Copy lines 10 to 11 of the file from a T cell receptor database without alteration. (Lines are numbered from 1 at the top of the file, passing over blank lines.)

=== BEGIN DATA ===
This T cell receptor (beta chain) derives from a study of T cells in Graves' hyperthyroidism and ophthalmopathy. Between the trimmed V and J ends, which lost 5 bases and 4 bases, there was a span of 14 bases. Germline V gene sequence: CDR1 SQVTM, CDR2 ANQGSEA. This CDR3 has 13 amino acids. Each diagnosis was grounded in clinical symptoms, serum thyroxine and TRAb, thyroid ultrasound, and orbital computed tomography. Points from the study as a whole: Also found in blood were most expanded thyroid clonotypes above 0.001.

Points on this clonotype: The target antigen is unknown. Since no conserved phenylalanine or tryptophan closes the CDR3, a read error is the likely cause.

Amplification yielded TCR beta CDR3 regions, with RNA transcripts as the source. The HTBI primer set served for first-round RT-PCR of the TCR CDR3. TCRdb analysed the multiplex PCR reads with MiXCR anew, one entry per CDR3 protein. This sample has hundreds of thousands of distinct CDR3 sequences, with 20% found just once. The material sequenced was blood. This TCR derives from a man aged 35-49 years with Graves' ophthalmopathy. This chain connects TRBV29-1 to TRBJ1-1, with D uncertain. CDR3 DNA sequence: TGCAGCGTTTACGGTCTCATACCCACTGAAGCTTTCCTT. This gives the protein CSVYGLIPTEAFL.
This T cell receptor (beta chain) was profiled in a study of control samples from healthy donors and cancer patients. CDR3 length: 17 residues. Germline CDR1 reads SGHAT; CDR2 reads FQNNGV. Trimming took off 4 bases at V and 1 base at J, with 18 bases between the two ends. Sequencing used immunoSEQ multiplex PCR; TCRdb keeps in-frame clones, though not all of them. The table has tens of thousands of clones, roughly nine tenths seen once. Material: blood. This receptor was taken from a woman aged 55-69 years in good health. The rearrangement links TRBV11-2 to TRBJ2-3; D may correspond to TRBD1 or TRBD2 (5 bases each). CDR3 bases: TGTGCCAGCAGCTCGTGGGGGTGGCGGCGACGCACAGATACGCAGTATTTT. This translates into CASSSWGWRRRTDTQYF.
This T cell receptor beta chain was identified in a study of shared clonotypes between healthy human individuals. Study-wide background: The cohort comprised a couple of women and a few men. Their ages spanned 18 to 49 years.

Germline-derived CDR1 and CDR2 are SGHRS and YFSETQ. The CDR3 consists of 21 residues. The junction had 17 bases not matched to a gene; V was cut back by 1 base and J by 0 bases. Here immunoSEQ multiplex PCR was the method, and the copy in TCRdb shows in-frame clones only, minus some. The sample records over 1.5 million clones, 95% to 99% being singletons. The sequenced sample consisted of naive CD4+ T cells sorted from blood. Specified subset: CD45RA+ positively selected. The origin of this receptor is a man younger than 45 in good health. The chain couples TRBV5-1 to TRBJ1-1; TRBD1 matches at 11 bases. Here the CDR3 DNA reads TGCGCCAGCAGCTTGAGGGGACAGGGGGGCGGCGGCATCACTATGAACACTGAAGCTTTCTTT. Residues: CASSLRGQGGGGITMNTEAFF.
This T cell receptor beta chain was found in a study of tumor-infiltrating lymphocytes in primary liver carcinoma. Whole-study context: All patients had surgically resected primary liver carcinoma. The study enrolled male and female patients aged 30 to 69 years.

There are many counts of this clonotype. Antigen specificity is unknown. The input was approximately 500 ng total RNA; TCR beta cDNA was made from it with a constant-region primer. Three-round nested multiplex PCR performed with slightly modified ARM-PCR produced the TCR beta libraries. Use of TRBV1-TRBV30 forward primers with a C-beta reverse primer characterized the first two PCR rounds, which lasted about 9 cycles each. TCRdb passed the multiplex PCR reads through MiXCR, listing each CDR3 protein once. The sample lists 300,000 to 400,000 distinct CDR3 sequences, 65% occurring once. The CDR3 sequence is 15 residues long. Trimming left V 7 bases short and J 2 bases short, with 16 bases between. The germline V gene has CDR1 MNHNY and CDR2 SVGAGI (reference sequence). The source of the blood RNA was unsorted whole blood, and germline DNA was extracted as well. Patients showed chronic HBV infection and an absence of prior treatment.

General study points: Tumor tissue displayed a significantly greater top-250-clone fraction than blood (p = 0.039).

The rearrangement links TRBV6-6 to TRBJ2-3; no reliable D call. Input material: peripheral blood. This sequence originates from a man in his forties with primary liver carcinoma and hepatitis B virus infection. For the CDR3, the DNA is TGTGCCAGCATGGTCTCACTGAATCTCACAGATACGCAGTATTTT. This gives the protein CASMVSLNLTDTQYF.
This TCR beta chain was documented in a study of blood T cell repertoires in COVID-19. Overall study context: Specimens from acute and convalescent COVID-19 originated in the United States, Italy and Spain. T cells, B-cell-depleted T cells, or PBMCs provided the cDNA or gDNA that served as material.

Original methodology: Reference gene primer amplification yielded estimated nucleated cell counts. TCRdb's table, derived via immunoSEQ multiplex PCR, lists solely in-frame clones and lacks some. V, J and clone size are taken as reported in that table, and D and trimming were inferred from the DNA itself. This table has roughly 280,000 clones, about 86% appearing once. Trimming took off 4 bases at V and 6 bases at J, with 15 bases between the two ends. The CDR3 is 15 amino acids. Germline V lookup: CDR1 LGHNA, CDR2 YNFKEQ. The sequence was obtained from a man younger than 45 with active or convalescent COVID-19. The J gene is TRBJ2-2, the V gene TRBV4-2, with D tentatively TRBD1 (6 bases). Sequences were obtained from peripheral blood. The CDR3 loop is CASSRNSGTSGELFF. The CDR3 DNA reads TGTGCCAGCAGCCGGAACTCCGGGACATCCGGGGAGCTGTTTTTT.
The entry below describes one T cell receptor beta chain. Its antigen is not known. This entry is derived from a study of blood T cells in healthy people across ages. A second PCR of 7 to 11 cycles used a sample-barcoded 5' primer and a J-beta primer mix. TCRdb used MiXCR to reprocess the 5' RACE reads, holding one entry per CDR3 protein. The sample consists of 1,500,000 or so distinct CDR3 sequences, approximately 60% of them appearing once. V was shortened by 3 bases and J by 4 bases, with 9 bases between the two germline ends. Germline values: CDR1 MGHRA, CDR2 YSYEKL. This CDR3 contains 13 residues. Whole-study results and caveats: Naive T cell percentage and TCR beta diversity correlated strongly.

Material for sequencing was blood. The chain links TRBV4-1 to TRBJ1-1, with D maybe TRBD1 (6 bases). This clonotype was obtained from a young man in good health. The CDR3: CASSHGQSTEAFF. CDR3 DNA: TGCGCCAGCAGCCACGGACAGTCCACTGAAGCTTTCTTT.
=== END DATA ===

The rearrangement links TRBV6-6 to TRBJ2-3; no reliable D call. Input material: peripheral blood. This sequence originates from a man in his forties with primary liver carcinoma and hepatitis B virus infection. For the CDR3, the DNA is TGTGCCAGCATGGTCTCACTGAATCTCACAGATACGCAGTATTTT. This gives the protein CASMVSLNLTDTQYF.
This TCR beta chain was documented in a study of blood T cell repertoires in COVID-19. Overall study context: Specimens from acute and convalescent COVID-19 originated in the United States, Italy and Spain. T cells, B-cell-depleted T cells, or PBMCs provided the cDNA or gDNA that served as material.